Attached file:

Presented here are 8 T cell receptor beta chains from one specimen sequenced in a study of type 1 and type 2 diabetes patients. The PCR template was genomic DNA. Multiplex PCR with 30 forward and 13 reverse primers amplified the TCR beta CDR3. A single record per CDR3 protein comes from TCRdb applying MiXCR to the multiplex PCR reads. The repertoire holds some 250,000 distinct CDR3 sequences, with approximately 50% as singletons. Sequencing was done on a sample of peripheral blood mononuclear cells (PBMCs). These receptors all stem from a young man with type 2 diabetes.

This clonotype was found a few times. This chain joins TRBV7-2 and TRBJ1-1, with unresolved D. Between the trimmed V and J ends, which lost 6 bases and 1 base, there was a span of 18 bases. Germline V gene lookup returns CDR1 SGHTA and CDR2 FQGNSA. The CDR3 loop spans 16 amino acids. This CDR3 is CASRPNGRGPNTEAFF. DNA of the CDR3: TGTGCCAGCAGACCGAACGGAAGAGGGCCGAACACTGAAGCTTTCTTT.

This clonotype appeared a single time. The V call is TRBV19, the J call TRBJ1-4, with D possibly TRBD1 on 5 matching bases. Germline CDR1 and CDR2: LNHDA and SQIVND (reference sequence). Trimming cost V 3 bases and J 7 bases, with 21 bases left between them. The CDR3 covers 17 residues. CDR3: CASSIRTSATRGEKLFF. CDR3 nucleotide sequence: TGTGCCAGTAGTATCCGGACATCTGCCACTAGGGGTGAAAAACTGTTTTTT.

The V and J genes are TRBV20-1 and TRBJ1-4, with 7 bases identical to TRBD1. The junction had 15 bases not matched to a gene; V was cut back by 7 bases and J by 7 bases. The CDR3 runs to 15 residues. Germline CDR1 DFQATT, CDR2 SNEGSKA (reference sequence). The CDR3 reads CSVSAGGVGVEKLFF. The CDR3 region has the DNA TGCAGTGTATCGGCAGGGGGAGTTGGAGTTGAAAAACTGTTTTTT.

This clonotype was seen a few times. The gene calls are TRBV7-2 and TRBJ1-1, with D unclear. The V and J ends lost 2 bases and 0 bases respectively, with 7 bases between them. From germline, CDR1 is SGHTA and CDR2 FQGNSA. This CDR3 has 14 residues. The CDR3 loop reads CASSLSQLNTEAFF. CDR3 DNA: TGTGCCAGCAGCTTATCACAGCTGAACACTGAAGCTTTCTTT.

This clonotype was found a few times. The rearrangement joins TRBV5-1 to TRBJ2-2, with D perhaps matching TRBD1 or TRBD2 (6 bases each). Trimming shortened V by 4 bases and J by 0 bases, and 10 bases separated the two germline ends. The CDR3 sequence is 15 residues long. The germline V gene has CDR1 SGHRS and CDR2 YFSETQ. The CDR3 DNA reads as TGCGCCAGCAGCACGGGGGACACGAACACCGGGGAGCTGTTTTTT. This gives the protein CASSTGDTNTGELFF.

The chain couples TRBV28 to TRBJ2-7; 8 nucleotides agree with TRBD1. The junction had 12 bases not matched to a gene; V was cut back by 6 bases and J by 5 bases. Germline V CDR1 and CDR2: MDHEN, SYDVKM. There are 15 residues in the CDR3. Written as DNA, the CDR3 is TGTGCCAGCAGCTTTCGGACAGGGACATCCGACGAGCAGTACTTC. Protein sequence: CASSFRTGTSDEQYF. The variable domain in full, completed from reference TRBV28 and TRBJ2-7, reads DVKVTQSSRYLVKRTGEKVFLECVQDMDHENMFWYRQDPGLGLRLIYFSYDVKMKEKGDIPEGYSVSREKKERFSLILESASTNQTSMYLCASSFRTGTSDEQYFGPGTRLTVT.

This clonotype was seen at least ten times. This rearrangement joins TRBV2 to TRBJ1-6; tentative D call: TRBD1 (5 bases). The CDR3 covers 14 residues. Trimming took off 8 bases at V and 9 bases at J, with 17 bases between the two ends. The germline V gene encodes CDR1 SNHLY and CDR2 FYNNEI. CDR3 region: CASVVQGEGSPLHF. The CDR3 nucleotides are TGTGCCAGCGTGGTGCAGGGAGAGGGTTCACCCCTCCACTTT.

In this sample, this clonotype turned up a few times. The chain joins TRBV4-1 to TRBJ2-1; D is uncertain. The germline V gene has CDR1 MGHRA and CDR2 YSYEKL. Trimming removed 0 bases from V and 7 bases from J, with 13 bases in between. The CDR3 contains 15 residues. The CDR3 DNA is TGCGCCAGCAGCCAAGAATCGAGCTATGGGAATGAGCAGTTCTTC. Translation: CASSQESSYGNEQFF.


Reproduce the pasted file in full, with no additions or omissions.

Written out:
Presented here are 8 T cell receptor beta chains from one specimen sequenced in a study of type 1 and type 2 diabetes patients. The PCR template was genomic DNA. Multiplex PCR with 30 forward and 13 reverse primers amplified the TCR beta CDR3. A single record per CDR3 protein comes from TCRdb applying MiXCR to the multiplex PCR reads. The repertoire holds some 250,000 distinct CDR3 sequences, with approximately 50% as singletons. Sequencing was done on a sample of peripheral blood mononuclear cells (PBMCs). These receptors all stem from a young man with type 2 diabetes.

This clonotype was found a few times. This chain joins TRBV7-2 and TRBJ1-1, with unresolved D. Between the trimmed V and J ends, which lost 6 bases and 1 base, there was a span of 18 bases. Germline V gene lookup returns CDR1 SGHTA and CDR2 FQGNSA. The CDR3 loop spans 16 amino acids. This CDR3 is CASRPNGRGPNTEAFF. DNA of the CDR3: TGTGCCAGCAGACCGAACGGAAGAGGGCCGAACACTGAAGCTTTCTTT.

This clonotype appeared a single time. The V call is TRBV19, the J call TRBJ1-4, with D possibly TRBD1 on 5 matching bases. Germline CDR1 and CDR2: LNHDA and SQIVND (reference sequence). Trimming cost V 3 bases and J 7 bases, with 21 bases left between them. The CDR3 covers 17 residues. CDR3: CASSIRTSATRGEKLFF. CDR3 nucleotide sequence: TGTGCCAGTAGTATCCGGACATCTGCCACTAGGGGTGAAAAACTGTTTTTT.

The V and J genes are TRBV20-1 and TRBJ1-4, with 7 bases identical to TRBD1. The junction had 15 bases not matched to a gene; V was cut back by 7 bases and J by 7 bases. The CDR3 runs to 15 residues. Germline CDR1 DFQATT, CDR2 SNEGSKA (reference sequence). The CDR3 reads CSVSAGGVGVEKLFF. The CDR3 region has the DNA TGCAGTGTATCGGCAGGGGGAGTTGGAGTTGAAAAACTGTTTTTT.

This clonotype was seen a few times. The gene calls are TRBV7-2 and TRBJ1-1, with D unclear. The V and J ends lost 2 bases and 0 bases respectively, with 7 bases between them. From germline, CDR1 is SGHTA and CDR2 FQGNSA. This CDR3 has 14 residues. The CDR3 loop reads CASSLSQLNTEAFF. CDR3 DNA: TGTGCCAGCAGCTTATCACAGCTGAACACTGAAGCTTTCTTT.

This clonotype was found a few times. The rearrangement joins TRBV5-1 to TRBJ2-2, with D perhaps matching TRBD1 or TRBD2 (6 bases each). Trimming shortened V by 4 bases and J by 0 bases, and 10 bases separated the two germline ends. The CDR3 sequence is 15 residues long. The germline V gene has CDR1 SGHRS and CDR2 YFSETQ. The CDR3 DNA reads as TGCGCCAGCAGCACGGGGGACACGAACACCGGGGAGCTGTTTTTT. This gives the protein CASSTGDTNTGELFF.

The chain couples TRBV28 to TRBJ2-7; 8 nucleotides agree with TRBD1. The junction had 12 bases not matched to a gene; V was cut back by 6 bases and J by 5 bases. Germline V CDR1 and CDR2: MDHEN, SYDVKM. There are 15 residues in the CDR3. Written as DNA, the CDR3 is TGTGCCAGCAGCTTTCGGACAGGGACATCCGACGAGCAGTACTTC. Protein sequence: CASSFRTGTSDEQYF. The variable domain in full, completed from reference TRBV28 and TRBJ2-7, reads DVKVTQSSRYLVKRTGEKVFLECVQDMDHENMFWYRQDPGLGLRLIYFSYDVKMKEKGDIPEGYSVSREKKERFSLILESASTNQTSMYLCASSFRTGTSDEQYFGPGTRLTVT.

This clonotype was seen at least ten times. This rearrangement joins TRBV2 to TRBJ1-6; tentative D call: TRBD1 (5 bases). The CDR3 covers 14 residues. Trimming took off 8 bases at V and 9 bases at J, with 17 bases between the two ends. The germline V gene encodes CDR1 SNHLY and CDR2 FYNNEI. CDR3 region: CASVVQGEGSPLHF. The CDR3 nucleotides are TGTGCCAGCGTGGTGCAGGGAGAGGGTTCACCCCTCCACTTT.

In this sample, this clonotype turned up a few times. The chain joins TRBV4-1 to TRBJ2-1; D is uncertain. The germline V gene has CDR1 MGHRA and CDR2 YSYEKL. Trimming removed 0 bases from V and 7 bases from J, with 13 bases in between. The CDR3 contains 15 residues. The CDR3 DNA is TGCGCCAGCAGCCAAGAATCGAGCTATGGGAATGAGCAGTTCTTC. Translation: CASSQESSYGNEQFF.